Mindfulness – surprisingly effective for behavioural change

Attending a retreat run by Fritx Koster, I was struck by the power of the meditation programme and material he had developed.

Mindfully based compassionate living is an advanced course for those who have an established meditation practise and have done the 8-week MBSR course. The material sounds gentle and you may therefore expect it to be soft or indulgent. In fact, it has some real rigour and is profoundly challenging. It was important to remain open and honest with ourselves during this deep and sometimes difficult period of reflection.

Through a structured process, we looked at the content of related meditations designed to help us face issues such as our self-limiting beliefs and flawed thinking as well as unhelpful behaviours.

Evolution and our being

We looked at evolutionary biology and our 3 emotional regulation systems. Our biology is not always useful in today’s world, where threats are more likely to be about feeling excluded or comparing ourselves unfavourably to others, rather than literal threats of survival.

The threat system is well recognised in our fight, flight or freeze reactions. The drive system is what encourages us to seek resources, satisfaction, strive and consume and the soothing system seeks connection and safeness.

Biologically these developed to ensure we survived and are still active today. However, with our human ability to plan, conceptualise and imagine, we are often high-jacked into imagining something is a threat even though it hasn’t happened, and is unlikely to do so. Often that something is a social or emotional event.

Self observation

The meditation training supports us noticing when this is happening. This allows us to make more mindful decisions and deal with stress by having choices about deciding what course of action to take, rather than reacting without pause or thought. This is a deeply personal reflective process.

After each meditation we used a reflective insight enquiry process in pairs. The instruction was to notice what happened for us during the meditation, how it felt, what we noticed in our body physically and to explain that to our partners.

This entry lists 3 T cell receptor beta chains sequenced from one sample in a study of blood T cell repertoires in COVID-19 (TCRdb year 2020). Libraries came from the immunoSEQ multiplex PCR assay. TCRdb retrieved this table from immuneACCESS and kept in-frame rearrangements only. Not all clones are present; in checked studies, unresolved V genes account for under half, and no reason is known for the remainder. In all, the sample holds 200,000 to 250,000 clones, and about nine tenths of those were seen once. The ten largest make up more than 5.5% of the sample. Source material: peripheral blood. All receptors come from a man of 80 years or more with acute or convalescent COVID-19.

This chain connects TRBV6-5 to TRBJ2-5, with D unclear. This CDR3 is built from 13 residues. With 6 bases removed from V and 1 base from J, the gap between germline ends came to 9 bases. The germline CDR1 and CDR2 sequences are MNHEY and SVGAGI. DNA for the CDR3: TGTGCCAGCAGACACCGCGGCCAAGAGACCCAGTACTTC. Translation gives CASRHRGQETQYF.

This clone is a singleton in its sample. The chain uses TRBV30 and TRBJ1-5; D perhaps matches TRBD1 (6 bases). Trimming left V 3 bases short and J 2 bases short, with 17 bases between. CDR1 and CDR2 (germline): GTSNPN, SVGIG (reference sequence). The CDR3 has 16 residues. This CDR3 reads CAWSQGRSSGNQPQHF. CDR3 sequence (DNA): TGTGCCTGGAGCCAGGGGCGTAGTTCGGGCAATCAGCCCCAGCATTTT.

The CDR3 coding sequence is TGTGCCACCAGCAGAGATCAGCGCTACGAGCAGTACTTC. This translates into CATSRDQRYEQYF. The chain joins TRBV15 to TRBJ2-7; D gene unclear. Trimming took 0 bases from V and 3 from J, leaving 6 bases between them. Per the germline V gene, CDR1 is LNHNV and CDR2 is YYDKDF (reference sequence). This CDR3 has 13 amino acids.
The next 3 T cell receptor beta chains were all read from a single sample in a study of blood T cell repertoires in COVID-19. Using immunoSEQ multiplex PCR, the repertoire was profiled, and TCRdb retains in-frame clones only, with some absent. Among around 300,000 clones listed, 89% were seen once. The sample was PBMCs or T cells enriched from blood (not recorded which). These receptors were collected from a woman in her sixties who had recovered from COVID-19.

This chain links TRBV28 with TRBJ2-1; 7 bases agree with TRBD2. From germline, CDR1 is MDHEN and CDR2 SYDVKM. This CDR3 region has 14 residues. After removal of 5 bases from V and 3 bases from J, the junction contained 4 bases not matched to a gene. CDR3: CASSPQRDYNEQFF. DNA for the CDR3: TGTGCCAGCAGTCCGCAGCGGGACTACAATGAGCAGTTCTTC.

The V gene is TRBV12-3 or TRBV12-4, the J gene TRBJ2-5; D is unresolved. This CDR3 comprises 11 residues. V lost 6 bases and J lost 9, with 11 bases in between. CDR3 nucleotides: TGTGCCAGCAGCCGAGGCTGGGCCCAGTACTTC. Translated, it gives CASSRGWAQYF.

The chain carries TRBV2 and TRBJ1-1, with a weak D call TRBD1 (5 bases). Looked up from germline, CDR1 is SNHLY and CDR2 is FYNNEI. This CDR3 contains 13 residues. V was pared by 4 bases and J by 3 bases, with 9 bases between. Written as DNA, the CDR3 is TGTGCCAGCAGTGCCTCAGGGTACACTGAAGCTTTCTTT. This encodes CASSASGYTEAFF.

The listener had a listening role only, and is prohibited from coming in with their story, or comments. People spoke about the profound value in being listened to without judgment and how that unconditional acceptance provided a secure place from where they could make personal changes, particularly when the material was challenging.

Meditation and action learning

The course, whilst at a deeper and more personal level than action learning, did have parallels with the reflective process that is a fundamental part of our programmes and the whole ethos of action learning.

During our action learning sets we are mindful to listen, to be non-judgmental, and to provide a secure place in which we can all explore our deeper thoughts and feelings.

Whilst we can use these methods as a route to more compassionate living, to reduce stress and be kinder to ourselves, they are also profound and powerful experiences that can be the catalyst we need to change our behaviours and interactions. Taking the time to understand how this works, and how we operate on a biological level, has for me been extremely insightful.

Why not join our next course on using Mindfulness to Excel in Facilitation? We run courses throughout the year, according to demand, so please let us know if you are interested. More details are here.

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